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    It is funny because I just discovered this last weekend and have been playing with it this week. It is harder to hit the right spot for the 6th fret B but the 7th fret E provides a really nice feel. I just sent my son a video showing him this!
     
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  6. JonasTamas

    JonasTamas TDPRI Member

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    In my experience, it can be solved by focusing to the rhythm of your motifs. Clever rhythm is the secret ingredient of any great solo in my opinion. Do you practice "borrowing" rhythmic phrases from your favorites and using them on backing tracks, with different notes and intervals? It can help a lot to develop solid phrases.
     
  7. JonasTamas

    JonasTamas TDPRI Member

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    Tapping is great to create fast lines. Maybe 3-notes-per-string legato lines (e.g. Satriani) could be the next logical step, but it is just a guess of me without hearing your solo of course.
     
  8. JonasTamas

    JonasTamas TDPRI Member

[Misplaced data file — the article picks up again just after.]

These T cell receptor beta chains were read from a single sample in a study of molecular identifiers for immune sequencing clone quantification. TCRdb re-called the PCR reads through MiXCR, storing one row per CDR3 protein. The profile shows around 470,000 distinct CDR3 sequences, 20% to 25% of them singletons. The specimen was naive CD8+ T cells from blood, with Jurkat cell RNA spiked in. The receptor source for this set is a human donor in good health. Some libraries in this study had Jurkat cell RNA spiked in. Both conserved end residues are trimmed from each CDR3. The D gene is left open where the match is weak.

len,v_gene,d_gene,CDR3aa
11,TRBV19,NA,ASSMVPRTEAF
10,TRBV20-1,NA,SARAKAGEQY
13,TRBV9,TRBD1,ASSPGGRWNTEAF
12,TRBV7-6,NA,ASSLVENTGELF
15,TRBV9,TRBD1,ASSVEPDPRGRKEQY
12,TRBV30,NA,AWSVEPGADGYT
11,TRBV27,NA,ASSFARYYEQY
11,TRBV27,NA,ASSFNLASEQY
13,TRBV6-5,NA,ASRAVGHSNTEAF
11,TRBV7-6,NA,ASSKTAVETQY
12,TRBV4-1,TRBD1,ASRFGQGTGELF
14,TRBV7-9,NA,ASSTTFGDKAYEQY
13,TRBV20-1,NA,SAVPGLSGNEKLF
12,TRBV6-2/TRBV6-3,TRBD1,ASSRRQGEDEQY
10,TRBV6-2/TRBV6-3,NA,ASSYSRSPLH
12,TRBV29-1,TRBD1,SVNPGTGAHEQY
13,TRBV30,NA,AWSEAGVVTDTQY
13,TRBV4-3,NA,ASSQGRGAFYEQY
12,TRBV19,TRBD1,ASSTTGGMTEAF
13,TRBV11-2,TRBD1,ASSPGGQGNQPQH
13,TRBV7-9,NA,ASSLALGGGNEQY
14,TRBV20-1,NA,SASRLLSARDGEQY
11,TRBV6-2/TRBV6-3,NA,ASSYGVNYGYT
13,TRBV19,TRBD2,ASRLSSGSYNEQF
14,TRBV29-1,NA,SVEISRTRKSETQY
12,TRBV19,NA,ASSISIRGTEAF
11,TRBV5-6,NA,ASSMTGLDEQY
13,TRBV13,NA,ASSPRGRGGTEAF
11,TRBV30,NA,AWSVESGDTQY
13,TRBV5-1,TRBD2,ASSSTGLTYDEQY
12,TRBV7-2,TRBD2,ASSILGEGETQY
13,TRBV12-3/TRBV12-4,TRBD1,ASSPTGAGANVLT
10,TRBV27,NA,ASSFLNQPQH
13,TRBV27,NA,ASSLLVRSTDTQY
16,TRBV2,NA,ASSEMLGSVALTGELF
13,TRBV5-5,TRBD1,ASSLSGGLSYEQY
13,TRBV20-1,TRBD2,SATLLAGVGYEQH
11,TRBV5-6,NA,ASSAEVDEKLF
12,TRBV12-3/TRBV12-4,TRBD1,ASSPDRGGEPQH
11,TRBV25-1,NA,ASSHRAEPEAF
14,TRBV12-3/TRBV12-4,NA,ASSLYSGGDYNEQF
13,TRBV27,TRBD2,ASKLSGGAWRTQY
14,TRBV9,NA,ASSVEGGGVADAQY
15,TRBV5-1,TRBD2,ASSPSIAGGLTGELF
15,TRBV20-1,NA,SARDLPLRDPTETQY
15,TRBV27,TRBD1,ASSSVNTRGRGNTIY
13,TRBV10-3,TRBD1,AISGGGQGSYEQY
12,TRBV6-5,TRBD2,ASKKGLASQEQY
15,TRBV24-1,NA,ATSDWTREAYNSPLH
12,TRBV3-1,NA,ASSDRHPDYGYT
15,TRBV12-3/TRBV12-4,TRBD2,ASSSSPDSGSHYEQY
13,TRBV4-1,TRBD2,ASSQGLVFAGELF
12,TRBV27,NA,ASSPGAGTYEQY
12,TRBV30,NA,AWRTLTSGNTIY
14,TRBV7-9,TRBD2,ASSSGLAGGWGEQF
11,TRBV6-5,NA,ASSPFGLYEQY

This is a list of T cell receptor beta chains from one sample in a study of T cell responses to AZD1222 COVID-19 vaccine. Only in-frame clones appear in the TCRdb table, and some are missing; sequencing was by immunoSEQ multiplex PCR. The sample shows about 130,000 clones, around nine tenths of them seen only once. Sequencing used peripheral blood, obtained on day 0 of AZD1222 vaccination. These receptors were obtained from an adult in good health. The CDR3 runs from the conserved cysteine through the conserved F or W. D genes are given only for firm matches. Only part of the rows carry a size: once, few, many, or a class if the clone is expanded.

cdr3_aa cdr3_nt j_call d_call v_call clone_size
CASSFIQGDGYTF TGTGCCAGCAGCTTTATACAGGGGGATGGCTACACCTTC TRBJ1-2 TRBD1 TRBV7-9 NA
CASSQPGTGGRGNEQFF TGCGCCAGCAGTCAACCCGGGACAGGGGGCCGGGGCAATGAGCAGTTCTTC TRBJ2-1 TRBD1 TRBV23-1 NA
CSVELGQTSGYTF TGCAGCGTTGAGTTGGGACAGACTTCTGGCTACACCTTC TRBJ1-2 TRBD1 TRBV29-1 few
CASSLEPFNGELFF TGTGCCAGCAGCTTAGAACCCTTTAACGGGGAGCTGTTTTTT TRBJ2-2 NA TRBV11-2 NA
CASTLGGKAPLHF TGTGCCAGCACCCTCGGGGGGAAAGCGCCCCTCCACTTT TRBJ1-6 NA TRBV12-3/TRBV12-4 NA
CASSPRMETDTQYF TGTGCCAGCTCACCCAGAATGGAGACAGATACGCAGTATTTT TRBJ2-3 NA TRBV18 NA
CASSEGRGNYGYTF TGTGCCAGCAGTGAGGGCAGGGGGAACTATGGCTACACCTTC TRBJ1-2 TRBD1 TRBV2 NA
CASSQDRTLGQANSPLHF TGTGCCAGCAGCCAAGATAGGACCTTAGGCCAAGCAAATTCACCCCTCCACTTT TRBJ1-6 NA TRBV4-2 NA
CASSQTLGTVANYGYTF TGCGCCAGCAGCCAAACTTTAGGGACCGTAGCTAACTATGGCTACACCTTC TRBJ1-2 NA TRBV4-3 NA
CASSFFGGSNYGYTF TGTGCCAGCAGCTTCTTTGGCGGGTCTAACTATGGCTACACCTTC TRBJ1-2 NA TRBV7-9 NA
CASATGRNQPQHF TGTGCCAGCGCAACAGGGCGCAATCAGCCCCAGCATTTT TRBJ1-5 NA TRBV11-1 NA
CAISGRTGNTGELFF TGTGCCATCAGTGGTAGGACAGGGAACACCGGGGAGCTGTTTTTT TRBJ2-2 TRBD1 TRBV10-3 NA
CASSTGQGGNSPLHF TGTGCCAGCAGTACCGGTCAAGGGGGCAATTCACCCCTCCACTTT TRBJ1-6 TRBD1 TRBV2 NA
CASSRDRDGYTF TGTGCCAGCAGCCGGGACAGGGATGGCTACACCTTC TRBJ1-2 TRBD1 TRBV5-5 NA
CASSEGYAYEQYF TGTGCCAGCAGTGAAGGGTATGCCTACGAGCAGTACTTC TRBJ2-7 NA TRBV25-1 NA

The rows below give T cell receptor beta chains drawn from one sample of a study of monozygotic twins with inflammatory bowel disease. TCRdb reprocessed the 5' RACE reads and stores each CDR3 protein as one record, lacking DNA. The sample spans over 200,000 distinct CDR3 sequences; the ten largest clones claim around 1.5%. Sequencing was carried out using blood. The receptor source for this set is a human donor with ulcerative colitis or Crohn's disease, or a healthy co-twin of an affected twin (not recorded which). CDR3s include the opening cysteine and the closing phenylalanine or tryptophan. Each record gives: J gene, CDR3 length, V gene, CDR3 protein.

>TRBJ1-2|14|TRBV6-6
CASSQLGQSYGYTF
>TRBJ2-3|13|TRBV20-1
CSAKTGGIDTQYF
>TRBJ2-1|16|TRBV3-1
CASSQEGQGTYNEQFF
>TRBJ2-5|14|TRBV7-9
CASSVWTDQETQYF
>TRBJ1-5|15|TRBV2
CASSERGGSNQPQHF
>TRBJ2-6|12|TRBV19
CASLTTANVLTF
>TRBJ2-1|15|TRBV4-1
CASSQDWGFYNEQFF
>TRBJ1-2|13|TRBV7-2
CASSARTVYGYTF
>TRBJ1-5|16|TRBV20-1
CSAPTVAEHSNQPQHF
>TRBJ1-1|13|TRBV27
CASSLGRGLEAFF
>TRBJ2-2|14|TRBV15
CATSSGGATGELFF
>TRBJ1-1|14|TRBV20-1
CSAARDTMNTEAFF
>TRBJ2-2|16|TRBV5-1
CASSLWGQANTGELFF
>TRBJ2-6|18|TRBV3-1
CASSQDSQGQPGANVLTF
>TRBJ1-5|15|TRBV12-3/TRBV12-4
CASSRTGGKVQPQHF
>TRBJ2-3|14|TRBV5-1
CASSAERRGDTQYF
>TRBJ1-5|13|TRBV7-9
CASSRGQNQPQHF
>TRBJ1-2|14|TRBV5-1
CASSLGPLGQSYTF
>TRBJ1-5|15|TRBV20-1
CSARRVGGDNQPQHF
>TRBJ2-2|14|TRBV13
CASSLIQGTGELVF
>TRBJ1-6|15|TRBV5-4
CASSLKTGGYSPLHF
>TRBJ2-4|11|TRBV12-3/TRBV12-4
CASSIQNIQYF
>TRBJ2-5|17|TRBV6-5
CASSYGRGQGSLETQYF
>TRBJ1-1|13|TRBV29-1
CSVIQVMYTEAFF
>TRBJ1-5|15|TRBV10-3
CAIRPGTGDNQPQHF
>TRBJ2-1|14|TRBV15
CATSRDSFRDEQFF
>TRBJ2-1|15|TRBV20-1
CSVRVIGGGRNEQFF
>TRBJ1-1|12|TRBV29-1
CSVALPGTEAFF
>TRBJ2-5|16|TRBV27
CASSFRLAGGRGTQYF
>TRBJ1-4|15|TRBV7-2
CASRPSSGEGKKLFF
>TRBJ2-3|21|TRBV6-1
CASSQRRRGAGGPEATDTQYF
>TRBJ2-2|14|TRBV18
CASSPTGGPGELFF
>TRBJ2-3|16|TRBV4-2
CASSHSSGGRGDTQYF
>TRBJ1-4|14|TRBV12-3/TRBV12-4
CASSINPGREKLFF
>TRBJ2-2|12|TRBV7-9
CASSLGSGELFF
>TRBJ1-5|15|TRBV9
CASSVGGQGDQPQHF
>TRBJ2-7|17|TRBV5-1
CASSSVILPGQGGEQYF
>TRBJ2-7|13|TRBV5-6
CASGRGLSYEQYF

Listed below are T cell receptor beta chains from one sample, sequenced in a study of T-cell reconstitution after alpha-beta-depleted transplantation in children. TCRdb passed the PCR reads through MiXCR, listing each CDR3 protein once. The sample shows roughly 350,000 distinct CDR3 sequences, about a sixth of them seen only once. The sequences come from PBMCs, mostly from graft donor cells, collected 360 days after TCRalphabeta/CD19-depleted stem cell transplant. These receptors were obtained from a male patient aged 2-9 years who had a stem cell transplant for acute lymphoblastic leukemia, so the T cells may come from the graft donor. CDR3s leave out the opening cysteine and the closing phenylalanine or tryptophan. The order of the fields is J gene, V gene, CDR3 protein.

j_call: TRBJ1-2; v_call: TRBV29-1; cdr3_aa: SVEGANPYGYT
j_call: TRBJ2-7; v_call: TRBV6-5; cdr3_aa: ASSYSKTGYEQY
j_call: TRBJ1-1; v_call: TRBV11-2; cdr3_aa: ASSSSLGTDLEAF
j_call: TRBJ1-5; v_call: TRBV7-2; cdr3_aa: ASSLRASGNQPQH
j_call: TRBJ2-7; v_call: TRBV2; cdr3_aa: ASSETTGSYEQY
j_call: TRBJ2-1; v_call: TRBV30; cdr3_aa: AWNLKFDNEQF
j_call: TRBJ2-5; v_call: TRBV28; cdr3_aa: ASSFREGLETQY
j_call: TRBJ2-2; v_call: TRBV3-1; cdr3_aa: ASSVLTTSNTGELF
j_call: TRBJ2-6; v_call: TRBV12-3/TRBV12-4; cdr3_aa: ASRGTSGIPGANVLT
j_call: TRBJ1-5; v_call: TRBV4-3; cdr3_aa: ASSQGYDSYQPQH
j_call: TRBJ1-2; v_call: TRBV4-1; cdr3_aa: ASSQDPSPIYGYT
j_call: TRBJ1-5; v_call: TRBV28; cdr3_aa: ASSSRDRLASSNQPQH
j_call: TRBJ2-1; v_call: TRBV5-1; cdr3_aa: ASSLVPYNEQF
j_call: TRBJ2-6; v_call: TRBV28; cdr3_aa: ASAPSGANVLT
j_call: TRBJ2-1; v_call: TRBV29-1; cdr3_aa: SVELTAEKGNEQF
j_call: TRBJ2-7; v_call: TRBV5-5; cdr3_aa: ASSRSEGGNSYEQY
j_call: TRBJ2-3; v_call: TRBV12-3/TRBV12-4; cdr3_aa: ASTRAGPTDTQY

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    Often times I see solos as movies: we can have different scenes/episodes in a movie and in a solo as well. So if you start your solo with the song's main melody then you can use some variations of it and then you can add a totally contrasting new episode by playing some patterns. So in and itself it is not a bad thing what you are describing. The key is that after some patterns you can continue with the rhythm of your starting melody but with totally different intervals. This could be the second "half" of the solo. And in a good movie there are a lot of episodes, and the only thing that ties them together is the storyline. In music, the storyline could be starting from a lower string and getting to the soaring highs when you reach the end of the solo.